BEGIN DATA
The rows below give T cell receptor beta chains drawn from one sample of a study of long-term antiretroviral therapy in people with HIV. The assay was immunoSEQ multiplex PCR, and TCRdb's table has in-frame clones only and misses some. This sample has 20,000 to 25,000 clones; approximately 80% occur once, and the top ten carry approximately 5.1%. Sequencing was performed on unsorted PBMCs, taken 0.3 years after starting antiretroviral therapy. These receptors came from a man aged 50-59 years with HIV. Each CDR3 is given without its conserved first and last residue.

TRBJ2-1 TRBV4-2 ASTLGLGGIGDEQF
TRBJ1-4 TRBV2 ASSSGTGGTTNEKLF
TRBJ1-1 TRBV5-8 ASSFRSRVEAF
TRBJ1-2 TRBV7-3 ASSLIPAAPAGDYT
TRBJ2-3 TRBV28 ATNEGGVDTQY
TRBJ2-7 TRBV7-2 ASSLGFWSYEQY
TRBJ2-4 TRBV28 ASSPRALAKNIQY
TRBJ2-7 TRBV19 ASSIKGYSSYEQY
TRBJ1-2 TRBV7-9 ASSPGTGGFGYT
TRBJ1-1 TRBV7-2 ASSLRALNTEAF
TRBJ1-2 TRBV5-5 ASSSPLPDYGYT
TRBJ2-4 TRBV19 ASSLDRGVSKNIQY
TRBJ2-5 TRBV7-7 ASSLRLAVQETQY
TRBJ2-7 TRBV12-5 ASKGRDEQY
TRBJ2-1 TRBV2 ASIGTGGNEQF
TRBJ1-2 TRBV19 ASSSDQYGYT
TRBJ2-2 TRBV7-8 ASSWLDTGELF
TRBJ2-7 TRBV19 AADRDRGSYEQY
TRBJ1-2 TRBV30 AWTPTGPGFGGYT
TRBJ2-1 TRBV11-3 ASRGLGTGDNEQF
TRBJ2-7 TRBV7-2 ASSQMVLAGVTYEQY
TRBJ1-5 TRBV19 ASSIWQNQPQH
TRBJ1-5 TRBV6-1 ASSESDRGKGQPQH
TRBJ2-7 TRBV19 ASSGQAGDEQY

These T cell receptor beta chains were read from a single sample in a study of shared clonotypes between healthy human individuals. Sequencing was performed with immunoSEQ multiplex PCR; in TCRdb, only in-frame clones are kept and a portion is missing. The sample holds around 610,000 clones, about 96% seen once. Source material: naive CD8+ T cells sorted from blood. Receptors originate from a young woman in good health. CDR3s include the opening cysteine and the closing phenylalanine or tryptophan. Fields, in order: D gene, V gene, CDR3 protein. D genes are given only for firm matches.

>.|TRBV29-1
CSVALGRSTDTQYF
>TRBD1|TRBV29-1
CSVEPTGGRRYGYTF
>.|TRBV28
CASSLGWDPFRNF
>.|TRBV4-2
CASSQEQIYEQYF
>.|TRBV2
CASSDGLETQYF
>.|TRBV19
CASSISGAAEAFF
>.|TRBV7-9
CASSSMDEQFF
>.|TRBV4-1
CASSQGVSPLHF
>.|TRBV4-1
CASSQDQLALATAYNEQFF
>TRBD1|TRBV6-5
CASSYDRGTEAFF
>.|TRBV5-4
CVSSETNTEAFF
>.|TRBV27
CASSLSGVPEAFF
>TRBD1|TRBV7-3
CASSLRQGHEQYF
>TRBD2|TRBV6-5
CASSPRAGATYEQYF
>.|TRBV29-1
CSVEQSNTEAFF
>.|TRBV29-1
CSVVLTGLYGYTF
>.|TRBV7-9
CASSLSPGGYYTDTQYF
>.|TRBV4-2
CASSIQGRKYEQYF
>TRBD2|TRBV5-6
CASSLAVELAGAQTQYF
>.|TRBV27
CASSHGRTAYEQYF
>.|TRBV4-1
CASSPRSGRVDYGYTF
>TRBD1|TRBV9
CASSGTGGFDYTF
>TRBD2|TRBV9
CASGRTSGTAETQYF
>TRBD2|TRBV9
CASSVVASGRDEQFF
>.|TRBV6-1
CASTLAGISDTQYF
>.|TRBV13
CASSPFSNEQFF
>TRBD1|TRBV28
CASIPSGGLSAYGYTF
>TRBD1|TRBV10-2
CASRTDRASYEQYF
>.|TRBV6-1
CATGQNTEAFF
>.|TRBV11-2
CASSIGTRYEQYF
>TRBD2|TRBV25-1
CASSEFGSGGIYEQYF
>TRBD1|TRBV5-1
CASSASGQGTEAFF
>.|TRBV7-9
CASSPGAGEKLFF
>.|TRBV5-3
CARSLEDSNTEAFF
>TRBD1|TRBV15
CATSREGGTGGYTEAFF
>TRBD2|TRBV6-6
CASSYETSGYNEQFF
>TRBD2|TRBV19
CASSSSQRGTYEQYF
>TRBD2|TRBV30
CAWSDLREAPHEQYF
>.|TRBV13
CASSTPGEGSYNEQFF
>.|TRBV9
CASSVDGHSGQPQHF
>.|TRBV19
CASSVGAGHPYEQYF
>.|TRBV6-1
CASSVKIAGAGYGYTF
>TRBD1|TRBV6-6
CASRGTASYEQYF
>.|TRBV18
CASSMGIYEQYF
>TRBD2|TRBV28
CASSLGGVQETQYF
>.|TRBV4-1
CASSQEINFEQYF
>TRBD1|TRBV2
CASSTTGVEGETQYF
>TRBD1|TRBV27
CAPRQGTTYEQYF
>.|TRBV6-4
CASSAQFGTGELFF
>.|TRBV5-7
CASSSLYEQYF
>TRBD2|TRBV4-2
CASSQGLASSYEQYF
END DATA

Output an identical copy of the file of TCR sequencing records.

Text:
The rows below give T cell receptor beta chains drawn from one sample of a study of long-term antiretroviral therapy in people with HIV. The assay was immunoSEQ multiplex PCR, and TCRdb's table has in-frame clones only and misses some. This sample has 20,000 to 25,000 clones; approximately 80% occur once, and the top ten carry approximately 5.1%. Sequencing was performed on unsorted PBMCs, taken 0.3 years after starting antiretroviral therapy. These receptors came from a man aged 50-59 years with HIV. Each CDR3 is given without its conserved first and last residue.

TRBJ2-1 TRBV4-2 ASTLGLGGIGDEQF
TRBJ1-4 TRBV2 ASSSGTGGTTNEKLF
TRBJ1-1 TRBV5-8 ASSFRSRVEAF
TRBJ1-2 TRBV7-3 ASSLIPAAPAGDYT
TRBJ2-3 TRBV28 ATNEGGVDTQY
TRBJ2-7 TRBV7-2 ASSLGFWSYEQY
TRBJ2-4 TRBV28 ASSPRALAKNIQY
TRBJ2-7 TRBV19 ASSIKGYSSYEQY
TRBJ1-2 TRBV7-9 ASSPGTGGFGYT
TRBJ1-1 TRBV7-2 ASSLRALNTEAF
TRBJ1-2 TRBV5-5 ASSSPLPDYGYT
TRBJ2-4 TRBV19 ASSLDRGVSKNIQY
TRBJ2-5 TRBV7-7 ASSLRLAVQETQY
TRBJ2-7 TRBV12-5 ASKGRDEQY
TRBJ2-1 TRBV2 ASIGTGGNEQF
TRBJ1-2 TRBV19 ASSSDQYGYT
TRBJ2-2 TRBV7-8 ASSWLDTGELF
TRBJ2-7 TRBV19 AADRDRGSYEQY
TRBJ1-2 TRBV30 AWTPTGPGFGGYT
TRBJ2-1 TRBV11-3 ASRGLGTGDNEQF
TRBJ2-7 TRBV7-2 ASSQMVLAGVTYEQY
TRBJ1-5 TRBV19 ASSIWQNQPQH
TRBJ1-5 TRBV6-1 ASSESDRGKGQPQH
TRBJ2-7 TRBV19 ASSGQAGDEQY

These T cell receptor beta chains were read from a single sample in a study of shared clonotypes between healthy human individuals. Sequencing was performed with immunoSEQ multiplex PCR; in TCRdb, only in-frame clones are kept and a portion is missing. The sample holds around 610,000 clones, about 96% seen once. Source material: naive CD8+ T cells sorted from blood. Receptors originate from a young woman in good health. CDR3s include the opening cysteine and the closing phenylalanine or tryptophan. Fields, in order: D gene, V gene, CDR3 protein. D genes are given only for firm matches.

>.|TRBV29-1
CSVALGRSTDTQYF
>TRBD1|TRBV29-1
CSVEPTGGRRYGYTF
>.|TRBV28
CASSLGWDPFRNF
>.|TRBV4-2
CASSQEQIYEQYF
>.|TRBV2
CASSDGLETQYF
>.|TRBV19
CASSISGAAEAFF
>.|TRBV7-9
CASSSMDEQFF
>.|TRBV4-1
CASSQGVSPLHF
>.|TRBV4-1
CASSQDQLALATAYNEQFF
>TRBD1|TRBV6-5
CASSYDRGTEAFF
>.|TRBV5-4
CVSSETNTEAFF
>.|TRBV27
CASSLSGVPEAFF
>TRBD1|TRBV7-3
CASSLRQGHEQYF
>TRBD2|TRBV6-5
CASSPRAGATYEQYF
>.|TRBV29-1
CSVEQSNTEAFF
>.|TRBV29-1
CSVVLTGLYGYTF
>.|TRBV7-9
CASSLSPGGYYTDTQYF
>.|TRBV4-2
CASSIQGRKYEQYF
>TRBD2|TRBV5-6
CASSLAVELAGAQTQYF
>.|TRBV27
CASSHGRTAYEQYF
>.|TRBV4-1
CASSPRSGRVDYGYTF
>TRBD1|TRBV9
CASSGTGGFDYTF
>TRBD2|TRBV9
CASGRTSGTAETQYF
>TRBD2|TRBV9
CASSVVASGRDEQFF
>.|TRBV6-1
CASTLAGISDTQYF
>.|TRBV13
CASSPFSNEQFF
>TRBD1|TRBV28
CASIPSGGLSAYGYTF
>TRBD1|TRBV10-2
CASRTDRASYEQYF
>.|TRBV6-1
CATGQNTEAFF
>.|TRBV11-2
CASSIGTRYEQYF
>TRBD2|TRBV25-1
CASSEFGSGGIYEQYF
>TRBD1|TRBV5-1
CASSASGQGTEAFF
>.|TRBV7-9
CASSPGAGEKLFF
>.|TRBV5-3
CARSLEDSNTEAFF
>TRBD1|TRBV15
CATSREGGTGGYTEAFF
>TRBD2|TRBV6-6
CASSYETSGYNEQFF
>TRBD2|TRBV19
CASSSSQRGTYEQYF
>TRBD2|TRBV30
CAWSDLREAPHEQYF
>.|TRBV13
CASSTPGEGSYNEQFF
>.|TRBV9
CASSVDGHSGQPQHF
>.|TRBV19
CASSVGAGHPYEQYF
>.|TRBV6-1
CASSVKIAGAGYGYTF
>TRBD1|TRBV6-6
CASRGTASYEQYF
>.|TRBV18
CASSMGIYEQYF
>TRBD2|TRBV28
CASSLGGVQETQYF
>.|TRBV4-1
CASSQEINFEQYF
>TRBD1|TRBV2
CASSTTGVEGETQYF
>TRBD1|TRBV27
CAPRQGTTYEQYF
>.|TRBV6-4
CASSAQFGTGELFF
>.|TRBV5-7
CASSSLYEQYF
>TRBD2|TRBV4-2
CASSQGLASSYEQYF